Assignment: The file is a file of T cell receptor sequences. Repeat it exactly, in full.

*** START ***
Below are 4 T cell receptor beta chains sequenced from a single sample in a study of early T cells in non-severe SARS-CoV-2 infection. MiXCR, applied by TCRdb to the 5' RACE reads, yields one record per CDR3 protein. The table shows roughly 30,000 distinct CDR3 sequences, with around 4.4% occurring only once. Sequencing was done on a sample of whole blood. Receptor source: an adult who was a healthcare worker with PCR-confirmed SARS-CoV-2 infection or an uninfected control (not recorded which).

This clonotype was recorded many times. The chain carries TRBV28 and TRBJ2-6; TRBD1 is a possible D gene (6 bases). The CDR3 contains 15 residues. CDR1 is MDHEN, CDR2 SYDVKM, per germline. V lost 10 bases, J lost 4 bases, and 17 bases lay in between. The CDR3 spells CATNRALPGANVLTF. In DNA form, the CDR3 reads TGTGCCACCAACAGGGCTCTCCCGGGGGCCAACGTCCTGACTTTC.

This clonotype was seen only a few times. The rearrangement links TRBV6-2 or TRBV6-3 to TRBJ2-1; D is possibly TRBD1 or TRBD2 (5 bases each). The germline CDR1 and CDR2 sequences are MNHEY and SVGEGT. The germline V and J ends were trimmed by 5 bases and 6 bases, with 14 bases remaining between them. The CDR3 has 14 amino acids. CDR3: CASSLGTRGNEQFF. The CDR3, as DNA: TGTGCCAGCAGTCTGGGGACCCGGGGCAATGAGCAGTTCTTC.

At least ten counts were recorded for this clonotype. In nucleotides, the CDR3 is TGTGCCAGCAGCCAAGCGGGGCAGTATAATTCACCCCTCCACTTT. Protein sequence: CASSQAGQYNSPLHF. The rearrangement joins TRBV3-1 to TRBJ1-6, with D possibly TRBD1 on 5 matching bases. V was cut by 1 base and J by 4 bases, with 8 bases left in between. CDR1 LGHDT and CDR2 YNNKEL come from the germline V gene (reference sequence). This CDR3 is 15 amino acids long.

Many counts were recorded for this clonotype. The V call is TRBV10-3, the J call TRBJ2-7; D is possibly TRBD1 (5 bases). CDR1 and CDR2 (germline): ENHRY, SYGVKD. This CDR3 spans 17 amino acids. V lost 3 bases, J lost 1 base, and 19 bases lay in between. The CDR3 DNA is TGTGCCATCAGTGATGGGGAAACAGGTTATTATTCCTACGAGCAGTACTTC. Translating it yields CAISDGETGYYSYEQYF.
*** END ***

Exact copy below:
Below are 4 T cell receptor beta chains sequenced from a single sample in a study of early T cells in non-severe SARS-CoV-2 infection. MiXCR, applied by TCRdb to the 5' RACE reads, yields one record per CDR3 protein. The table shows roughly 30,000 distinct CDR3 sequences, with around 4.4% occurring only once. Sequencing was done on a sample of whole blood. Receptor source: an adult who was a healthcare worker with PCR-confirmed SARS-CoV-2 infection or an uninfected control (not recorded which).

This clonotype was recorded many times. The chain carries TRBV28 and TRBJ2-6; TRBD1 is a possible D gene (6 bases). The CDR3 contains 15 residues. CDR1 is MDHEN, CDR2 SYDVKM, per germline. V lost 10 bases, J lost 4 bases, and 17 bases lay in between. The CDR3 spells CATNRALPGANVLTF. In DNA form, the CDR3 reads TGTGCCACCAACAGGGCTCTCCCGGGGGCCAACGTCCTGACTTTC.

This clonotype was seen only a few times. The rearrangement links TRBV6-2 or TRBV6-3 to TRBJ2-1; D is possibly TRBD1 or TRBD2 (5 bases each). The germline CDR1 and CDR2 sequences are MNHEY and SVGEGT. The germline V and J ends were trimmed by 5 bases and 6 bases, with 14 bases remaining between them. The CDR3 has 14 amino acids. CDR3: CASSLGTRGNEQFF. The CDR3, as DNA: TGTGCCAGCAGTCTGGGGACCCGGGGCAATGAGCAGTTCTTC.

At least ten counts were recorded for this clonotype. In nucleotides, the CDR3 is TGTGCCAGCAGCCAAGCGGGGCAGTATAATTCACCCCTCCACTTT. Protein sequence: CASSQAGQYNSPLHF. The rearrangement joins TRBV3-1 to TRBJ1-6, with D possibly TRBD1 on 5 matching bases. V was cut by 1 base and J by 4 bases, with 8 bases left in between. CDR1 LGHDT and CDR2 YNNKEL come from the germline V gene (reference sequence). This CDR3 is 15 amino acids long.

Many counts were recorded for this clonotype. The V call is TRBV10-3, the J call TRBJ2-7; D is possibly TRBD1 (5 bases). CDR1 and CDR2 (germline): ENHRY, SYGVKD. This CDR3 spans 17 amino acids. V lost 3 bases, J lost 1 base, and 19 bases lay in between. The CDR3 DNA is TGTGCCATCAGTGATGGGGAAACAGGTTATTATTCCTACGAGCAGTACTTC. Translating it yields CAISDGETGYYSYEQYF.